My latest contra hypothesis:
A dancer at rest wants to remain at rest until acted upon by an external dancer.
Consider the following fragment after a partner swing:
B2 Men allemande left 1 & 1/2 Hands-across star left 1
It’s got nice flow, simple moves, and low piece count. So in theory it should work great.
In practice, not so much. Women will often miss their entry into the star, realizing this too late, and thus confusion ensues. (Especially if they try and catch up by running around the outside of the star.) The problem is the (relatively) far away men’s allemande gives women no forced jump-start out of their status quo field.
Now consider this, also after a partner swing:
B2 Men allemande left 1 & 1/2 Neighbor swing
Here, the women are actively swept into motion by the already-moving men — first by their approach, and then by physical contact. There’s no stationary women problem. (Aside — All these issues also apply to stationary men. I’m just trying to keep the examples consistent.)
An active dancer can act upon an inactive dancer at different levels of subtlety. Ranking some examples:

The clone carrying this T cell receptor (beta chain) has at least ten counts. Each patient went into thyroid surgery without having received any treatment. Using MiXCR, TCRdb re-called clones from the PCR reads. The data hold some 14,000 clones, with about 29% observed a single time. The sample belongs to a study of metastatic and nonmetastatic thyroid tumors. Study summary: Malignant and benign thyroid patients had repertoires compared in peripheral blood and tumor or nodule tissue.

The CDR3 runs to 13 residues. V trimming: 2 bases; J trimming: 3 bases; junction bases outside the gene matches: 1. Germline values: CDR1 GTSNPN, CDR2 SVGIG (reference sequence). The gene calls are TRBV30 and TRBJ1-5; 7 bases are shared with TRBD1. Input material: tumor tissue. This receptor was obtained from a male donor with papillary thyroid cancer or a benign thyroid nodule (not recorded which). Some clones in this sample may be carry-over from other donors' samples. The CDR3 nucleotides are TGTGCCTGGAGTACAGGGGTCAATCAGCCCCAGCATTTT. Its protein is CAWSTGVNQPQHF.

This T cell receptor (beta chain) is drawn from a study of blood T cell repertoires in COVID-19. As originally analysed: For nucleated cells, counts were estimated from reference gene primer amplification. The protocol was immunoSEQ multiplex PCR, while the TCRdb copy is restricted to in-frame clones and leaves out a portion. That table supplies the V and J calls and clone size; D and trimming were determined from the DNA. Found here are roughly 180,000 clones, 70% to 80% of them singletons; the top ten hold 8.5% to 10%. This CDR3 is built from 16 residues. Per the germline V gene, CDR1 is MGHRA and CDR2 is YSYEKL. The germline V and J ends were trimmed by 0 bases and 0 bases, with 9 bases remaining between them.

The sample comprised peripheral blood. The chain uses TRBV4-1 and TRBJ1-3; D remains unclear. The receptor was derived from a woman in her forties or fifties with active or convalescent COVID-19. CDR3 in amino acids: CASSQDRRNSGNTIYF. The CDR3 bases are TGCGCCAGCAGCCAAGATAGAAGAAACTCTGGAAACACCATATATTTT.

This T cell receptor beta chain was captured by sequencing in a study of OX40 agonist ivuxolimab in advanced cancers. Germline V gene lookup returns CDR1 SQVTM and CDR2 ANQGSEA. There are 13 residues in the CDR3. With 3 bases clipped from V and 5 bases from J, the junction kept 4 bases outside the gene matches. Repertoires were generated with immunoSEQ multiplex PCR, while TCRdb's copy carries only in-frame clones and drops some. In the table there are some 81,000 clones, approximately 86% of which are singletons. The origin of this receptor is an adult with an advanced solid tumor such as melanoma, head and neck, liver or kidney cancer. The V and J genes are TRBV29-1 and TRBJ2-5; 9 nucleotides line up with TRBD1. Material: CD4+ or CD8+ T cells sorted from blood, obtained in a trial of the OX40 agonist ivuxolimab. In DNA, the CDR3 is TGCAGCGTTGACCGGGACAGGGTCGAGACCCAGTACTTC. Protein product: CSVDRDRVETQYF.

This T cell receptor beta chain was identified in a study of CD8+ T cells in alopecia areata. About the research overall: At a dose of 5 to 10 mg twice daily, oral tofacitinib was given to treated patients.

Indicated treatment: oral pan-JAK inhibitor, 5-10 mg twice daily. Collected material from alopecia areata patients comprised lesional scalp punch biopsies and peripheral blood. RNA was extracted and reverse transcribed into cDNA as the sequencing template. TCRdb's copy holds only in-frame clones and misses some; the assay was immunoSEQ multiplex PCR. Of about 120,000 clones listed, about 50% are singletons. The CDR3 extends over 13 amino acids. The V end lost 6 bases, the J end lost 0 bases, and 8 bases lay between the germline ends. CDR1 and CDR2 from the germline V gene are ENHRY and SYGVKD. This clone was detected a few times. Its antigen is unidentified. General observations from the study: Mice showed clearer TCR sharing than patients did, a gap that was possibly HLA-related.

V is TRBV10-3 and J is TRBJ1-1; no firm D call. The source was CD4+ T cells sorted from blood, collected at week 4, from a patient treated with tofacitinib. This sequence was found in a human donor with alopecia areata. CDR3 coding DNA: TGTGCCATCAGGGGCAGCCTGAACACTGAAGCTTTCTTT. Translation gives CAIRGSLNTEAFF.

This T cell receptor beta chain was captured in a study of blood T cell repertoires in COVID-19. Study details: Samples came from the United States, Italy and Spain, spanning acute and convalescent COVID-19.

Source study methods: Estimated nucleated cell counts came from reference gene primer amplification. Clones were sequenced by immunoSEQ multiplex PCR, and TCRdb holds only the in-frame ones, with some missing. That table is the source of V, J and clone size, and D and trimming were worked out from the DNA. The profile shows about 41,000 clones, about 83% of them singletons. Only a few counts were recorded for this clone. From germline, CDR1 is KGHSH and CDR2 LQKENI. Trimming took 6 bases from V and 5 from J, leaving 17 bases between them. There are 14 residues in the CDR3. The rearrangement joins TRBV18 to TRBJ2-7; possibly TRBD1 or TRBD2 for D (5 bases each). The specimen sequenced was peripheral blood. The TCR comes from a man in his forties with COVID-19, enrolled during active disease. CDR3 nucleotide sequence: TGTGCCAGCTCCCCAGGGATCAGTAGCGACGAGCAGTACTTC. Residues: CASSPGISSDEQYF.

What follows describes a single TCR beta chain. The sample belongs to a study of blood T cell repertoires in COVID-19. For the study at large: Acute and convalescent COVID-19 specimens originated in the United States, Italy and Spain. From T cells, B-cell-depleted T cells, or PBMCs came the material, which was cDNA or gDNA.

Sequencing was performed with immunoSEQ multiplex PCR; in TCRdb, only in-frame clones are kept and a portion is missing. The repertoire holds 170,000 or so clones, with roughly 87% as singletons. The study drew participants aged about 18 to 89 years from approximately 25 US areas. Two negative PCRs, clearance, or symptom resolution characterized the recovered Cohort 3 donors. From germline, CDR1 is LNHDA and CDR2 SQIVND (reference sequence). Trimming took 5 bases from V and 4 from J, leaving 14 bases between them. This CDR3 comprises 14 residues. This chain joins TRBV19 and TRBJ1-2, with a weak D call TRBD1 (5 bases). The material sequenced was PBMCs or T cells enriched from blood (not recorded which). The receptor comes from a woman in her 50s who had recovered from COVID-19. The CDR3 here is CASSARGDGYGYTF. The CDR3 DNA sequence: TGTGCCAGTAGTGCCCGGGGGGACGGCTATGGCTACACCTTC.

- Men allemande left, partner allemande right. Inactive dancer is forced to participate. Life is good.
- Men allemande left, 1/2 hey. Inactive dancer is forced to get out of the way. This triggers motion.
- Men allemande left, partner star promenade. Inactive dancer is not forced to participate, but can be encouraged with gestures. Memory lapses will happen.
- Men allemande left, hand-across star left. Inactive dancer has no clue they should participate, other than their memory and constant attention. Trouble ahead.
- Men allemande left, ladies chain. Moves are completely disconnected from each other. Not good.
(Assists can come from unexpected places. In “A Dance for Dan,” men can assist their neighbor into the A1 allemande, because they’re already holding the correct hands from long lines.)
Other cases of inactivity inertia include the corner crossings from “Fun Dance for Marjorie,” entering the long waves of “Trip to Peterborough,” and the A1 of “Frederick Contra.” (Balances don’t seem to count as stationary. The dancers are still active, and there’s the expectation after every balance that they’ll immediately do something.)
So dances can still function, and sometimes well, even if they have this “problem.” In “Broken Sixpence”, if the men do-si-don’t, nothing bad happens. “Snake River Reel” is easily recoverable. Even a more unforgiving sequence (like the men’s allemande/star left case) will still work.
It’ll just have more hidden complexity than you’d expect.
(I suspect English Country Dance choreography suffers from this issue a lot more than contra.)